This was a vote on an amendment by Rep. Justin Amash (R-MI) that would have prohibited Homeland Security Department employees appointed by the president from delaying or reversing a decision to comply with a Freedom on Information Act request. The Freedom of Information Act (FOIA) ensures that citizens have access to government records. This amendment was offered to legislation providing annual funding for Homeland Security Department (DHS) programs.
Amash urged support for his amendment: “My amendment prohibits political meddling in the Department's compliance with the Freedom of Information Act, commonly known as FOIA….Countless instances of waste, fraud, and abuse have been exposed by using FOIA. In September 2009, political appointees in DHS implemented an unprecedented policy to review FOIA requests and documents proposed to be released….FOIA is vital to our democracy. It is the most powerful single tool citizens and the press have to discover what our government is doing. And the law has a long track record of exposing corruption and inefficiency to improve government for all Americans. My amendment protects FOIA from politicization at DHS. It prohibits DHS political appointees from improperly blocking the release of FOIA documents. My amendment allows DHS political appointees to continually be aware of FOIA requests in documents proposed to be released, but it prevents the political appointees from interfering with the public's right to know.”
Rep. David Price (D-NC) opposed the amendment: “I think it's [the amendment] a bad idea and perhaps counterproductive. It could lead to the exact opposite of the gentleman's intended result. Let me explain what I mean. In some cases, political review and decision-making will allow the Department to be more proactive in disclosing information to the public. Under this amendment, the head of the agency or another political appointee could not override an arbitrary decision by a bureaucrat to withhold documents that should be released. That bureaucrat could be protecting himself and his colleagues or those documents should be released. There could be a perverse result, I think, if this amendment were adopted….the amendment might prevent the agency from faithfully carrying out its responsibility to comply with FOIA requests. That's because, technically, the agency head is in charge of ensuring the process is completed. If they're taken out of the mix, it really calls into question who's accountable and whether the FOIA process would operate as intended. So we better be careful in treading on this ground. We could have exactly the opposite results from what is intended. And for that reason, I oppose this amendment.”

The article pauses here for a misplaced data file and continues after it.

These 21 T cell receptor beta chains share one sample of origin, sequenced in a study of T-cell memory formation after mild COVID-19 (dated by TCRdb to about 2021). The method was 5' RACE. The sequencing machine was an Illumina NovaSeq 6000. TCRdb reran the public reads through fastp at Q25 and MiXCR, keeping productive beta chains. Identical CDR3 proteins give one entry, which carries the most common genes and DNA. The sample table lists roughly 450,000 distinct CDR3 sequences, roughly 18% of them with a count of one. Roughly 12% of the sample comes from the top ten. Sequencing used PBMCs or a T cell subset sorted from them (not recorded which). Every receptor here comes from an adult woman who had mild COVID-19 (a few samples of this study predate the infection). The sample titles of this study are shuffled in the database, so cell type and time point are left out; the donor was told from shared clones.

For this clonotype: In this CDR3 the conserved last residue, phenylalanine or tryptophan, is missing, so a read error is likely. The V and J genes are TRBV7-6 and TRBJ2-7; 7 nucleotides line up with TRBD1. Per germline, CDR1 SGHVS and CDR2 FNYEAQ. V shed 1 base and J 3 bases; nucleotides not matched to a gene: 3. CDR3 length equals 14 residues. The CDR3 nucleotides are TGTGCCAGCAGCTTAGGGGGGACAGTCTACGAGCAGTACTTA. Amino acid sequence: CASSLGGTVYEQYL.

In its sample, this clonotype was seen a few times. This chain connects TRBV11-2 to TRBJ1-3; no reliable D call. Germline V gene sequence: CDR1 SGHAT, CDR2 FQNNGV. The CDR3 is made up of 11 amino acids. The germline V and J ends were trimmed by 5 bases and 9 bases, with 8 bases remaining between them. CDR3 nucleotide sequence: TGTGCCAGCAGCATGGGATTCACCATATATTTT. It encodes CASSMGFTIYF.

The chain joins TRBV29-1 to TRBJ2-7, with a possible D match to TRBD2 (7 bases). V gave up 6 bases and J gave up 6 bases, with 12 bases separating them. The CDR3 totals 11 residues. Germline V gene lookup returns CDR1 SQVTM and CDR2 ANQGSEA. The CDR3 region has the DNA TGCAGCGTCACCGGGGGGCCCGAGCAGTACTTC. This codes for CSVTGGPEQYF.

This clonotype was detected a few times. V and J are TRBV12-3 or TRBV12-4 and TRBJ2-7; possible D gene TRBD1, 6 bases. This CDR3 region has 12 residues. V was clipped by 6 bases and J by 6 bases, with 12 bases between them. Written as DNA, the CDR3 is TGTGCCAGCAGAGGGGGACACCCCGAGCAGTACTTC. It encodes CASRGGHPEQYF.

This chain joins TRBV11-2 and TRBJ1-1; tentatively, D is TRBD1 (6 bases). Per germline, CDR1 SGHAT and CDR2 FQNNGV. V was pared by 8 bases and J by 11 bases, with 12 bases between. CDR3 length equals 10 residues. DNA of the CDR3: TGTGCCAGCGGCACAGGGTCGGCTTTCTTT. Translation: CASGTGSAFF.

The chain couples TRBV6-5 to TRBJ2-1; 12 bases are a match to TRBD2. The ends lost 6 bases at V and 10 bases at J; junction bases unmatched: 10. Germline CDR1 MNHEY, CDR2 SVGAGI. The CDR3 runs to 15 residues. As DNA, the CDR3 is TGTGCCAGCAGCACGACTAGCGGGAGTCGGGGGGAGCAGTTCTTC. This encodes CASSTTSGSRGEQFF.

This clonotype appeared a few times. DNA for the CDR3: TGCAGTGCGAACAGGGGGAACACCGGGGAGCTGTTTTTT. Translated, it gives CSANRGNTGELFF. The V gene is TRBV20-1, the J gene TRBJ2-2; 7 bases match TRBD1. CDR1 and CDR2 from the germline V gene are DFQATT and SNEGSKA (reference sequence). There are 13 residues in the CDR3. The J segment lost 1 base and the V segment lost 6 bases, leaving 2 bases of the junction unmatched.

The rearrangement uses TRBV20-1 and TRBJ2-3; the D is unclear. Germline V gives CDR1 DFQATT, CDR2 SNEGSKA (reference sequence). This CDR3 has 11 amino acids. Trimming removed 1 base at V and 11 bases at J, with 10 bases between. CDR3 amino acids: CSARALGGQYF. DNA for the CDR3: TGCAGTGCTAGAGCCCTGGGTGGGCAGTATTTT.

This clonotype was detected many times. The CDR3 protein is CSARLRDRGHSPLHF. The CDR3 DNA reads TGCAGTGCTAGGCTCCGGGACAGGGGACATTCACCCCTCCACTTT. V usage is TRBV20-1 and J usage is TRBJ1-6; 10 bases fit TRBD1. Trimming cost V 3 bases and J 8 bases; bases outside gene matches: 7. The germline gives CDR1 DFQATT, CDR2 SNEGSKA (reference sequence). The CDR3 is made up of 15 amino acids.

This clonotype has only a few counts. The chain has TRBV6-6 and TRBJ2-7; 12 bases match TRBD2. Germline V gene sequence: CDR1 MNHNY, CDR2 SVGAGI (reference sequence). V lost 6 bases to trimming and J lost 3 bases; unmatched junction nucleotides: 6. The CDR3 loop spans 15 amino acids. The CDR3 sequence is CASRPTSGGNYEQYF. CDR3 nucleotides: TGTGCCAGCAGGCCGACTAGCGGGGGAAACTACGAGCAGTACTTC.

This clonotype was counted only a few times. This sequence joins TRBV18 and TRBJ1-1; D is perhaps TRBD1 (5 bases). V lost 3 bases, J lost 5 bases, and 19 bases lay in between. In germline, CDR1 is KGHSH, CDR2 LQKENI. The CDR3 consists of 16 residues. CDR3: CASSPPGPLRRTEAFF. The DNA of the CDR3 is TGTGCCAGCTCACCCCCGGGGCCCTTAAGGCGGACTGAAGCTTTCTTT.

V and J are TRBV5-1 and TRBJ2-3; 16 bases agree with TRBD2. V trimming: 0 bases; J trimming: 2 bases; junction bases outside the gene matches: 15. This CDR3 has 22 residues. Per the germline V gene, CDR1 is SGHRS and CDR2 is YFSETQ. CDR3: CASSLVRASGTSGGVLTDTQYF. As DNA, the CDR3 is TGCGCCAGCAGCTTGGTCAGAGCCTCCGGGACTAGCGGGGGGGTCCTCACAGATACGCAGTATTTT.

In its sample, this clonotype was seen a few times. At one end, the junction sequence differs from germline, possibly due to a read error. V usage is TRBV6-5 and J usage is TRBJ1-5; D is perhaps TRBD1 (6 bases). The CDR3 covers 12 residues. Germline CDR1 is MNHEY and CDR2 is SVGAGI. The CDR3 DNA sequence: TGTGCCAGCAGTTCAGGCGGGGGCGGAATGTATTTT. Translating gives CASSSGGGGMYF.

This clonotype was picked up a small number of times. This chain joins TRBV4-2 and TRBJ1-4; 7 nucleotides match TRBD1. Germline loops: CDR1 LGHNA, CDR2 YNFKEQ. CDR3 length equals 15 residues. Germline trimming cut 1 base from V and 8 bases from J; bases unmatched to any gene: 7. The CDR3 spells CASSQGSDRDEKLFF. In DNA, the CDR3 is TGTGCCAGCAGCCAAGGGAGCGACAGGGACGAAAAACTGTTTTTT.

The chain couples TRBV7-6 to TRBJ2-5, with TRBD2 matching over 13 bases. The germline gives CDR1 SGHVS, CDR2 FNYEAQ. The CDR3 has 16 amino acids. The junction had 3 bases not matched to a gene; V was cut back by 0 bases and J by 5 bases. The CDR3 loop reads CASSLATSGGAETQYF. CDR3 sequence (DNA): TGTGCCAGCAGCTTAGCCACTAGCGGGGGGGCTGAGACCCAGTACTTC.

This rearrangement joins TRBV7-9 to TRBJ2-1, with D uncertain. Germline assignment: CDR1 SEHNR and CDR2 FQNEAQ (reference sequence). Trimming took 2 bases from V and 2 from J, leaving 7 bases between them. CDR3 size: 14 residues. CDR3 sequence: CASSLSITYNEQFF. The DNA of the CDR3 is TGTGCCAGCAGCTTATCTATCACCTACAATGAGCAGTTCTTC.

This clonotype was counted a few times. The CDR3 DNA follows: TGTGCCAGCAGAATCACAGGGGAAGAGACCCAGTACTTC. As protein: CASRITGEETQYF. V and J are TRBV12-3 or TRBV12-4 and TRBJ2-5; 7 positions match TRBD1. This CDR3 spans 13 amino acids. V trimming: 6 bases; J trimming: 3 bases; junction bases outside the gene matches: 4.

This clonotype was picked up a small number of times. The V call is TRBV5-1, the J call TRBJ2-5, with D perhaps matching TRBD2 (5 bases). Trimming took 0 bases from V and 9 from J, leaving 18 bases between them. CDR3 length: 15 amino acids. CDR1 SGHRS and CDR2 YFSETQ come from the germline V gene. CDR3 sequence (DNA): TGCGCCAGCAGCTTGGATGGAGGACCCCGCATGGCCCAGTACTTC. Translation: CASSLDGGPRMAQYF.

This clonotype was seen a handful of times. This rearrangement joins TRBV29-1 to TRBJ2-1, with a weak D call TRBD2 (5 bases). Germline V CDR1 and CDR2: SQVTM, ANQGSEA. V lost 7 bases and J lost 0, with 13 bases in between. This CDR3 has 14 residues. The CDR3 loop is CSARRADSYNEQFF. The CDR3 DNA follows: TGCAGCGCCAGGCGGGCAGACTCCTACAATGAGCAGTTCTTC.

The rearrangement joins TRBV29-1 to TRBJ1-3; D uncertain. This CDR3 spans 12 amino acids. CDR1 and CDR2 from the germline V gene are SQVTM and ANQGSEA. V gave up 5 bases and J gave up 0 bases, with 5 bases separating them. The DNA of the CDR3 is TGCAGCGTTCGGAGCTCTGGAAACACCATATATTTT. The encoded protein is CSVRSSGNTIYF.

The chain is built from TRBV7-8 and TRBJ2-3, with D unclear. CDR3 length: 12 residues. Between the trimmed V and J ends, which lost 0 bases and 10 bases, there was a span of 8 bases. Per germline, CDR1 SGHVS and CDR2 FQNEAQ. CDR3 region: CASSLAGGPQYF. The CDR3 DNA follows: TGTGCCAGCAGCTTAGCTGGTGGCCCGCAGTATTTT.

The House agreed to this amendment by a vote of 257-164. Voting “yea” were 231 Republicans and 26 Democrats. 162 Democrats—including a majority of progressives—voted “nay.” As a result, the House agreed to an amendment that would have prohibited Homeland Security Department employees appointed by the president from delaying or reversing a decision to comply with a Freedom on Information Act request. In order for this amendment to become law, however, it would have to pass the Senate.